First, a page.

Penalties plague Eagles in 5–1 loss


LOVELAND, Colo. — Though the Colorado Eagles struggled with aggression and engagement last night, the rematch against the Calgary Wranglers showed adjustments despite dropping the game 5–1.

The most notable difference was the reintroduction of Justus Annunen to the crease. He was out of the lineup after the game against the San Jose Barracuda on Nov. 18. His absence highlighted the need for him to regain confidence between the pipes, but head coach Aaron Schneekloth ultimately took him out of the game halfway through the second period.

First period

Right out of the gate, it was clear the Eagles had a bone to pick. After yesterday’s close loss, it was clear Colorado could find a victory against Calgary.

But the Wranglers would not make a victory easy. Former Avalanche player Dryden Hunt found the back of the net first and gave the visiting team an early lead at the 7:25 mark.

Ben Meyers, assisted by Jack Ahcan, would answer the goal with his own only four minutes later. At the NHL level two weeks ago, Meyers also netted a goal against the Wranglers’ NHL affiliate, the Calgary Flames.

“I think it always helps,” Meyers said. “Obviously the game is faster there, so getting those reps in and then coming back makes it a little easier.”

Second period

The second frame was the beginning of the end for Colorado. Penalties plagued the Eagles and they played like they had a bone to pick with Calgary. They found themselves in the box for nineteen minutes while only committing three infractions.

Brad Hunt got the ball rolling with the penalties only nine seconds into the period for hooking. With only five seconds to go on his penalty, Annunen let a puck past him, and the Wranglers took the lead once and for all.

A minute later, the margin increased to two. The home team received their first opportunity to close the gap after drawing a tripping penalty. But, before even taking advantage, Jason Polin committed a fifteen-minute infraction, resulting in his removal from the game 6:17 into the second period.

With the intensity at an all-time high and several tussles already in the books, Corey Schueneman and Calgary’s Mitch McLain sealed the deal and both receive penalties for roughing at 10:26.

During the 4-on-4, Calgary scored again, and the former Avalanche member picked up his second of three assists for the night.

Two minutes later, the team netted another goal, and Trent Miner replaced Annunen. Trent Miner faced the visiting team last night.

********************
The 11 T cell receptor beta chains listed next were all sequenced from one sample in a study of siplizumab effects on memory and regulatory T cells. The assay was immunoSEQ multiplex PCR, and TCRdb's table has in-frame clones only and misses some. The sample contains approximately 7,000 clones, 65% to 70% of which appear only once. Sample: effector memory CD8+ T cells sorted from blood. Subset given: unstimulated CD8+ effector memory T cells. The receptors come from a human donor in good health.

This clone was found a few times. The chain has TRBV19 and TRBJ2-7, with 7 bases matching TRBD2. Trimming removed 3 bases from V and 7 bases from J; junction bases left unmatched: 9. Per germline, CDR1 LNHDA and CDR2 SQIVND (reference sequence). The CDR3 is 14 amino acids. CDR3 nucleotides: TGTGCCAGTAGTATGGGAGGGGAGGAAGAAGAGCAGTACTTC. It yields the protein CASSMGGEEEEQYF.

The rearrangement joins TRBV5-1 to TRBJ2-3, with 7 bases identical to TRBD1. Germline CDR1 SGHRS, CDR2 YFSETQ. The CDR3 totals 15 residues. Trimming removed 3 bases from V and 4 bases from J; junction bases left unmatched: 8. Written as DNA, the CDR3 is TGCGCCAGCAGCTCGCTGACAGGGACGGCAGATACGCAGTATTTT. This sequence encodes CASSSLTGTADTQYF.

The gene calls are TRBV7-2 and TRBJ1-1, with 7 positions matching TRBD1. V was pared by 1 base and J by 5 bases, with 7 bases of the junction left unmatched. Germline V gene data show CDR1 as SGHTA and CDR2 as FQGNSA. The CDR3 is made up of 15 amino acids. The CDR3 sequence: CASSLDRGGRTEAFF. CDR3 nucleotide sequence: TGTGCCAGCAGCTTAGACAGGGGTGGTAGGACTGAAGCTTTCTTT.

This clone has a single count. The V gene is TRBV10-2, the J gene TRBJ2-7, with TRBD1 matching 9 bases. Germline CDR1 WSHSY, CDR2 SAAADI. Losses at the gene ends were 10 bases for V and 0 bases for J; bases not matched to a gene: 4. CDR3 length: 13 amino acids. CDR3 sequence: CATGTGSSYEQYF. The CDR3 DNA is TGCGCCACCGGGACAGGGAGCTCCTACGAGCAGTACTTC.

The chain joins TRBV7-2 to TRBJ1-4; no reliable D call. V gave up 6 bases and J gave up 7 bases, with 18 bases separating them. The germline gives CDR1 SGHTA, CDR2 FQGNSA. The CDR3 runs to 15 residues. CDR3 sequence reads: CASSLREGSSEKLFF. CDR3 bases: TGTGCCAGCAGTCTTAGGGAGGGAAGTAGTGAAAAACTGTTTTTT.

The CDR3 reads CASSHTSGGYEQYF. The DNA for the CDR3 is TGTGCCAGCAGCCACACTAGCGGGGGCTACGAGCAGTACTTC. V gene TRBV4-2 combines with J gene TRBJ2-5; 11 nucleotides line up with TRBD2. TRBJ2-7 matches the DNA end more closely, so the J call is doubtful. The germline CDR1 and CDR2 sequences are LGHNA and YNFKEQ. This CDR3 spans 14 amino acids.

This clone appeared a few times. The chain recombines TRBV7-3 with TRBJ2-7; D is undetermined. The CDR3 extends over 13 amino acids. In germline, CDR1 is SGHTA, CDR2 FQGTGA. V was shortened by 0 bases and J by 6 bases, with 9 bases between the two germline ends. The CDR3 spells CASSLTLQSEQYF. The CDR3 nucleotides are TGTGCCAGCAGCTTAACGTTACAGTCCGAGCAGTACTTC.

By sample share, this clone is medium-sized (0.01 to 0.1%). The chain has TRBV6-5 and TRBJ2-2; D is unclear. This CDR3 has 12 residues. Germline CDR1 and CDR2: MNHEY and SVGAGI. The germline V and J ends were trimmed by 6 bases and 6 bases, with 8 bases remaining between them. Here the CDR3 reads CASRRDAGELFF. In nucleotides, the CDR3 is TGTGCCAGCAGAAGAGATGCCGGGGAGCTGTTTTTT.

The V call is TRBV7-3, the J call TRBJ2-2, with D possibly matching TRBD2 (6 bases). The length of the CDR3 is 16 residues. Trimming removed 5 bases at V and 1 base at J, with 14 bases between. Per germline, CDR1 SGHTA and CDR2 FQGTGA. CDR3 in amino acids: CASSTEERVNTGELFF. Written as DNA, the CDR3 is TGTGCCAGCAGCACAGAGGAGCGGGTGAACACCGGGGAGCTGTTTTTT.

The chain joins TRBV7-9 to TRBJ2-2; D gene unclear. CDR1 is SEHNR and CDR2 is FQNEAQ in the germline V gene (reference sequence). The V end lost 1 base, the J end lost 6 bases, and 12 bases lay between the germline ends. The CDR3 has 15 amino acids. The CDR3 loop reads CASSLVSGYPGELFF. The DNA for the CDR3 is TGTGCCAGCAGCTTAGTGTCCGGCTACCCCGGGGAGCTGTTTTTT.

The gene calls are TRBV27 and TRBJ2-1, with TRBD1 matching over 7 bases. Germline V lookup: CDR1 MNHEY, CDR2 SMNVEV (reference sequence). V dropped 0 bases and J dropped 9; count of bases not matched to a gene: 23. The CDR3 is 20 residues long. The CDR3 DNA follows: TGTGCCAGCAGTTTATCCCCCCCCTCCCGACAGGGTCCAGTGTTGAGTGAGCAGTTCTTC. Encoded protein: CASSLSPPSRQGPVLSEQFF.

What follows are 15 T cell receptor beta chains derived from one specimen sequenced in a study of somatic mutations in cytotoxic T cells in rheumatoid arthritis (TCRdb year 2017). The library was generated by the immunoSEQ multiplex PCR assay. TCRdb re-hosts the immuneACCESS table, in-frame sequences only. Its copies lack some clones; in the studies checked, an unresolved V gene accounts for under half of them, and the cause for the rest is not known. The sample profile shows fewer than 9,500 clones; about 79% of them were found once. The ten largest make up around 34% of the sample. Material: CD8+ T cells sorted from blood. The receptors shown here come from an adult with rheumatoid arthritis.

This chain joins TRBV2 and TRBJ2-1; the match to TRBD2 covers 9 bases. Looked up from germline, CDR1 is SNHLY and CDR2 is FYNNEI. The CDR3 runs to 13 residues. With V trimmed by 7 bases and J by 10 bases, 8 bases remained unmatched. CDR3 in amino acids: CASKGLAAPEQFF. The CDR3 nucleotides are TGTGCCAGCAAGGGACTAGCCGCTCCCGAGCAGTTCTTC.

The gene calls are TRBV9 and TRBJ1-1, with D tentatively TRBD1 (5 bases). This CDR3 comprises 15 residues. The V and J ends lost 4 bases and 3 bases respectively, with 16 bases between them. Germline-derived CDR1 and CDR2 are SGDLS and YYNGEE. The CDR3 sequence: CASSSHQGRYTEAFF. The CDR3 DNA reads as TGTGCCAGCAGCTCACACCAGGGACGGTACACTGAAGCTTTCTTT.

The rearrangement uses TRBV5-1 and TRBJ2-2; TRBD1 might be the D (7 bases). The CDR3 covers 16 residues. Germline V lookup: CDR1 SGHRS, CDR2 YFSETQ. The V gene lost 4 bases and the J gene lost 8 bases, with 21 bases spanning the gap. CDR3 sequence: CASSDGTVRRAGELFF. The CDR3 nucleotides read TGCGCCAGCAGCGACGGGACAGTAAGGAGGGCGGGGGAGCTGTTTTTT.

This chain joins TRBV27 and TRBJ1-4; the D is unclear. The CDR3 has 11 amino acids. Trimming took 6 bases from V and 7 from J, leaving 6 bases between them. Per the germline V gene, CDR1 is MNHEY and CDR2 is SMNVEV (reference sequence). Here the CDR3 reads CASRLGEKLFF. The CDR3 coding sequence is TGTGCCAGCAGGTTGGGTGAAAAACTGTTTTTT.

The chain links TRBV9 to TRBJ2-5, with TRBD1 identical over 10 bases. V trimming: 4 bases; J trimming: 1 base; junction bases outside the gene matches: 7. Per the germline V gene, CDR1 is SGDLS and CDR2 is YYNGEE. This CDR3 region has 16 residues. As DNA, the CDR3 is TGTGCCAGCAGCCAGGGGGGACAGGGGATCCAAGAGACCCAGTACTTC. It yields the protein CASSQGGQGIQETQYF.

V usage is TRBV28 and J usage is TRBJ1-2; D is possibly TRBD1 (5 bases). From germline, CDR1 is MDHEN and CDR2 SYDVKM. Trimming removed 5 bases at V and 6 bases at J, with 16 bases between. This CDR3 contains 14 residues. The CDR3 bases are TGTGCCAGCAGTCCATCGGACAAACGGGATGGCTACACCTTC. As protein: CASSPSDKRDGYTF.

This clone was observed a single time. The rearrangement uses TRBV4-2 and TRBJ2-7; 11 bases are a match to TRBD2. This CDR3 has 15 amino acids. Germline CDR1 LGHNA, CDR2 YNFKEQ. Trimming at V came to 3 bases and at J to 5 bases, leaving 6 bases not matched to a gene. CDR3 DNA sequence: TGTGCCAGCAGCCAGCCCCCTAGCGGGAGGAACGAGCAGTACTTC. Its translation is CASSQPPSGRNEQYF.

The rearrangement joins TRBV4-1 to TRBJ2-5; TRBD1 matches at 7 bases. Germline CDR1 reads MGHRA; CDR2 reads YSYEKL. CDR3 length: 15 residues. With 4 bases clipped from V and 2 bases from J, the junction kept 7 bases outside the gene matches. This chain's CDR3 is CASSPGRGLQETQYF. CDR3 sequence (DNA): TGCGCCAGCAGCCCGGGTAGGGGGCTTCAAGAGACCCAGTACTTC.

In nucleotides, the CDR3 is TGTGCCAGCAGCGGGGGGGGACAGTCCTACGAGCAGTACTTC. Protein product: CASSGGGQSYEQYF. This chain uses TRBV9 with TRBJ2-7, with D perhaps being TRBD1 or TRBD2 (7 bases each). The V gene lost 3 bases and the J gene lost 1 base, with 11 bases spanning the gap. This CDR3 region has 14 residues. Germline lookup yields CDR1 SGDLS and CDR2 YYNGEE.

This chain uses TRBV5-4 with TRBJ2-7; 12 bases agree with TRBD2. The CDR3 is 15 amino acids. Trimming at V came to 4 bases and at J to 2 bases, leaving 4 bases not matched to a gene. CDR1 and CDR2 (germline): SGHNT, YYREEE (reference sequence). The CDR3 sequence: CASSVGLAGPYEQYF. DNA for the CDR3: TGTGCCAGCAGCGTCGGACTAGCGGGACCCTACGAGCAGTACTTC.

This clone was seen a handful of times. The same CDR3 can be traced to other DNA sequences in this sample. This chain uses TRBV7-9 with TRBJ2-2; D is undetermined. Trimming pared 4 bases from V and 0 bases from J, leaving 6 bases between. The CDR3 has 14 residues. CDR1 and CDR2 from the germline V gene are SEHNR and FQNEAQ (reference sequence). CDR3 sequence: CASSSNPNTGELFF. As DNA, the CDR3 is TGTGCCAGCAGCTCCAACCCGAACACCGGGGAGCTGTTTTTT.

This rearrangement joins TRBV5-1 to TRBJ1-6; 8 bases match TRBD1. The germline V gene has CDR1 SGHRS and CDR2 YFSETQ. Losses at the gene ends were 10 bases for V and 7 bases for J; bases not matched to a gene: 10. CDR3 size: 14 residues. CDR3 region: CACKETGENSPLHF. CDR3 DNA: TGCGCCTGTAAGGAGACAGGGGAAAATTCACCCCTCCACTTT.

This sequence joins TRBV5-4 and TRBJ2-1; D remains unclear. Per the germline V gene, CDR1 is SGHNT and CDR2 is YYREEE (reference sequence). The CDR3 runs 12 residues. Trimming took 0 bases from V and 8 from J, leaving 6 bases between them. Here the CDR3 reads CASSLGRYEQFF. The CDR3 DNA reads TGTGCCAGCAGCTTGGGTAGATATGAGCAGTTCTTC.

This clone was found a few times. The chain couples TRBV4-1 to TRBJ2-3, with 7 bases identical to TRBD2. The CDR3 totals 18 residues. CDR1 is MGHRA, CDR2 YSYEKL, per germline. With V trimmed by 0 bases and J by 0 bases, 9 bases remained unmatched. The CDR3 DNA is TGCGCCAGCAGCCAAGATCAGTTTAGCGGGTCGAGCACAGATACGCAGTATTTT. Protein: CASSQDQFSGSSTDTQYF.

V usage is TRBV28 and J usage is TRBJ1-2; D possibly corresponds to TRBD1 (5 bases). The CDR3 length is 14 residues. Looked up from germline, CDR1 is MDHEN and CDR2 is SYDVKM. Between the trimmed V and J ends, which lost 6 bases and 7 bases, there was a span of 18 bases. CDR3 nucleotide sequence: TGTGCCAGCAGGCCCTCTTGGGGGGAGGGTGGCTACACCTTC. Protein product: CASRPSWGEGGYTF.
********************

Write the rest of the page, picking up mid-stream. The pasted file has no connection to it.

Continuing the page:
Though receiving two more power play chances, the Eagles didn’t convert on any of them despite being incredibly successful on the road leading up to this series.

Third period

After steadily falling further and further away from a level playing field, the aggression and anger continued to build. Three and a half minutes in, Riley Tufte committed the last penalty of the match for roughing.

The Wranglers scored their last goal of the game 13:40 into the match and Hunt picked up his third and final point of the night.


During the entire weekend, Colorado was always presented with chances to score. Inconsistent power plays and a strong opposing goalie were the toughest hurdles to get past. In the last two periods, the Eagles outshot their opponent by a considerable margin, 15-8 and 11-7, respectively.

The actual killer of the match was the number of penalties committed, especially in the second period. The slew of penalties led to a breakdown of the lineup, and Calgary capitalized on the weaknesses to run away with the game.

While on the road, the Eagles captured a power play goal for the last three games, but the last two games on home ice have not yielded the desired results.

Annunen could be considered responsible for the number of goals against the team, but his prolonged absence from the lineup and limited support from the defense was a huge contributing factor. Miner’s late appearance in the game was promising, but was not early enough to be a difference maker.

About Savvy Rafkin

Savvy is a recent Journalism and Media Communication graduate from Colorado State University. She spent most of her life playing softball and being surrounded by sports. As she entered college, she found her passion for sports writing and joined the Colorado State University Athletic Communications team. Later, she became a beat reporter for high school sports in northern Colorado.


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